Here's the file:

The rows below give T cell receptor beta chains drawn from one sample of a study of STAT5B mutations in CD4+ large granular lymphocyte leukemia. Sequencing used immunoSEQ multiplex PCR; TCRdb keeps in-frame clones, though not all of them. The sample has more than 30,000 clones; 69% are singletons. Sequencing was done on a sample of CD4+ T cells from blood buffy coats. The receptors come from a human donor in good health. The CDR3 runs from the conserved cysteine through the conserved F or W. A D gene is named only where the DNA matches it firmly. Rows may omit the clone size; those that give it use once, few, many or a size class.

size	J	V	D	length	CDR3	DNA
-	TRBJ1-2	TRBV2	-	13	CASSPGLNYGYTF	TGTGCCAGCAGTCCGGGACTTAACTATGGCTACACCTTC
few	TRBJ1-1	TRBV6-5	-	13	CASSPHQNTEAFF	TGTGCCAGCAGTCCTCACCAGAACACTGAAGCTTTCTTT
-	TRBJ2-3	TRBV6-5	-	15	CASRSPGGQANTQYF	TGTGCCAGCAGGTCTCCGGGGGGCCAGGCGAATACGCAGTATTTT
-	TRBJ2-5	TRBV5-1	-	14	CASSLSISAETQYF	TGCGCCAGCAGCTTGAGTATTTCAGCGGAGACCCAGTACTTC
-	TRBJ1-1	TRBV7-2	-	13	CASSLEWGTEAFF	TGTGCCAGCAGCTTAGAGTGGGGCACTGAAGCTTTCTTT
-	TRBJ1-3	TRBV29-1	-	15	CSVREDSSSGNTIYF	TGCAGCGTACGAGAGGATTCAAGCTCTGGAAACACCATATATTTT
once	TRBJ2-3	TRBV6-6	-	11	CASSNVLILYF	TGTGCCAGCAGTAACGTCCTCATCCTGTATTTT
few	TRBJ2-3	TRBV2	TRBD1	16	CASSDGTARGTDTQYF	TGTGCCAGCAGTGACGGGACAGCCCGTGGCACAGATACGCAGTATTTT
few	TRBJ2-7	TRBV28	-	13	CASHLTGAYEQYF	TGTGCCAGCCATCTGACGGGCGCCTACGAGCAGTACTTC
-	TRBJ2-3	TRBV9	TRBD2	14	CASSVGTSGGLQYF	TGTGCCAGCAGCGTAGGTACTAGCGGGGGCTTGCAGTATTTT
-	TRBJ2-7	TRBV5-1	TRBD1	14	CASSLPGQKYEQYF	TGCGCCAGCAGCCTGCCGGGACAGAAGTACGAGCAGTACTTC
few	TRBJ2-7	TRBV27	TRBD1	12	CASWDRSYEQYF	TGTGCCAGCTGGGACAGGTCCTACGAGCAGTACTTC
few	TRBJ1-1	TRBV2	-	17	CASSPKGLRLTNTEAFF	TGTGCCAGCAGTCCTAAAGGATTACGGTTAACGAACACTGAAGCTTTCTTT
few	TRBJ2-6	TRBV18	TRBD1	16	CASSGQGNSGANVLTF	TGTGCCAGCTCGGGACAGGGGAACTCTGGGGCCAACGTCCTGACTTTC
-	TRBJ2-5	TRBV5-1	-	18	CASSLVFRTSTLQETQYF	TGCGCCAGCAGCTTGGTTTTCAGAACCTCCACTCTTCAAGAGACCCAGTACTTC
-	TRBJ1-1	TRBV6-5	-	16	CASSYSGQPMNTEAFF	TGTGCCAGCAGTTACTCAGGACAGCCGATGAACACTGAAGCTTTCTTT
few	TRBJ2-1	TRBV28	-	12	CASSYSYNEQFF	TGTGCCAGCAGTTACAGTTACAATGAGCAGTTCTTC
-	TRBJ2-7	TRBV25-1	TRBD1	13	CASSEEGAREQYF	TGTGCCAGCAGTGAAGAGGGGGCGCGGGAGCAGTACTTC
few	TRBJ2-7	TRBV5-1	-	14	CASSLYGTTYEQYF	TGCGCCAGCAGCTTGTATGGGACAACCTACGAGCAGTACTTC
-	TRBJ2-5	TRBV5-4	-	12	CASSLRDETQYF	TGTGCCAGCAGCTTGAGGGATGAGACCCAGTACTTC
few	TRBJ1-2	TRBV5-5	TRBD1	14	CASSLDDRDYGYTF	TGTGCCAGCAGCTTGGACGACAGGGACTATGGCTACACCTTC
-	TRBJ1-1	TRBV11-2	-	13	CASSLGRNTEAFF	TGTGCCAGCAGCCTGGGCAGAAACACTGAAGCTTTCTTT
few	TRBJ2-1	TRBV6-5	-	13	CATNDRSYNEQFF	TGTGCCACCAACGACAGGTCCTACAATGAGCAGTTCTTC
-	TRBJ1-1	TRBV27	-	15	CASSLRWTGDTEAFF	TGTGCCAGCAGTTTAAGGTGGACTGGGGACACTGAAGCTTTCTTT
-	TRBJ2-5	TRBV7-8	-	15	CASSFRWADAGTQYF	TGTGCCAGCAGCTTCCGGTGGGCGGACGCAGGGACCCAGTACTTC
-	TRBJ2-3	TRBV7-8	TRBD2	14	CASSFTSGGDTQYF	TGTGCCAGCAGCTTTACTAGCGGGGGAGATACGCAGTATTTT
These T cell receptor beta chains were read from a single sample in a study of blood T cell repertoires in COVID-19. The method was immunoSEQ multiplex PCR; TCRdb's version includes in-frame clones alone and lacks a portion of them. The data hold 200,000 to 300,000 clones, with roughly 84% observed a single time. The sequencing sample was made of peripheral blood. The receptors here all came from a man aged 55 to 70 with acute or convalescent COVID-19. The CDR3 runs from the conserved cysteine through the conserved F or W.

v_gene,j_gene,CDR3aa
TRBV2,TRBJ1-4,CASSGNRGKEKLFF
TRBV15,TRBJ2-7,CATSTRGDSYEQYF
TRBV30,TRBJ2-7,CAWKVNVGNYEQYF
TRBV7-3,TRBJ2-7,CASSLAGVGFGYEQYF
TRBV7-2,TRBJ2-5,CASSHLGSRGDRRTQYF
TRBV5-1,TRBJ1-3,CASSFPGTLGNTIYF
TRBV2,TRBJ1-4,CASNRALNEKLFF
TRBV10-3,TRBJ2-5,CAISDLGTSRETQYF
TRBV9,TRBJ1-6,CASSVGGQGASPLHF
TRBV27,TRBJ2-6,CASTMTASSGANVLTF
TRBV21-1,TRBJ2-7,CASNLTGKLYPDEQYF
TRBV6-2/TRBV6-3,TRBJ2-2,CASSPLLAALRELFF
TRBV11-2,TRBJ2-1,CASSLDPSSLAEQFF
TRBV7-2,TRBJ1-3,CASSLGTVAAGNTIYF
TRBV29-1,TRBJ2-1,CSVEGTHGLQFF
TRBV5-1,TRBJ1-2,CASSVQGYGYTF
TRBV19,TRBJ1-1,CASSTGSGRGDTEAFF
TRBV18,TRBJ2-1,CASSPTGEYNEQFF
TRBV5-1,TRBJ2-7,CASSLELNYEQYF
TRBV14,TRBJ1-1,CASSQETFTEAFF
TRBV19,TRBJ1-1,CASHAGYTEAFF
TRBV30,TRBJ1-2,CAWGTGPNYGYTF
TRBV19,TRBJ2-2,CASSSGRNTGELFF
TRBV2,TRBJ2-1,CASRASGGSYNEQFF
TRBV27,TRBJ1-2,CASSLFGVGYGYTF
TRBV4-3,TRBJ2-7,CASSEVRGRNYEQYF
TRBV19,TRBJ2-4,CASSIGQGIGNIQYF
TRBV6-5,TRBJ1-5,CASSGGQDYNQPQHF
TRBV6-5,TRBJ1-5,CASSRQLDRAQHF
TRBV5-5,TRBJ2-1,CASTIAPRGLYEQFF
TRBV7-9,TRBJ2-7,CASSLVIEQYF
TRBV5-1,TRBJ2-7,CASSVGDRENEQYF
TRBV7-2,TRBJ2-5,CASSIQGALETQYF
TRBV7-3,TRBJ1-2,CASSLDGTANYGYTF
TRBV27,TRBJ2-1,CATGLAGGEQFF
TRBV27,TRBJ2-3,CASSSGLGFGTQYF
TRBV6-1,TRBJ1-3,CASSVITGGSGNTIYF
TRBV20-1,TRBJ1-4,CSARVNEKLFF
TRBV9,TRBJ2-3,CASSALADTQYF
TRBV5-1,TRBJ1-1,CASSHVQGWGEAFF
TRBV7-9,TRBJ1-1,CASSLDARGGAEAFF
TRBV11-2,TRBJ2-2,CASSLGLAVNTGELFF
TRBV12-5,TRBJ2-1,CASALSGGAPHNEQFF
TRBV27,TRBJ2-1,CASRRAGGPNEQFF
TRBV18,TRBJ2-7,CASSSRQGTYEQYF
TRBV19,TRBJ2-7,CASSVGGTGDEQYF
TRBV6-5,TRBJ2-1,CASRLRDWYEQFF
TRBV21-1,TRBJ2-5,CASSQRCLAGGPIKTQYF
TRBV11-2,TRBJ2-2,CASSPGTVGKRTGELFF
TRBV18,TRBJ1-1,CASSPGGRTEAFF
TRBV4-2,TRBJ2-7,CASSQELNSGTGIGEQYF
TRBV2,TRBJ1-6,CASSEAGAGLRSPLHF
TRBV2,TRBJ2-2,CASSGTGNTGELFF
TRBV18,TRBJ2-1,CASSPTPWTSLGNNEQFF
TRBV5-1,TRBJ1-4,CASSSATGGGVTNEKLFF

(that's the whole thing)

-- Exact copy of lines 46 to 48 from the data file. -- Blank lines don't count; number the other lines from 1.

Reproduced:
TRBV5-1,TRBJ1-2,CASSVQGYGYTF
TRBV19,TRBJ1-1,CASSTGSGRGDTEAFF
TRBV18,TRBJ2-1,CASSPTGEYNEQFF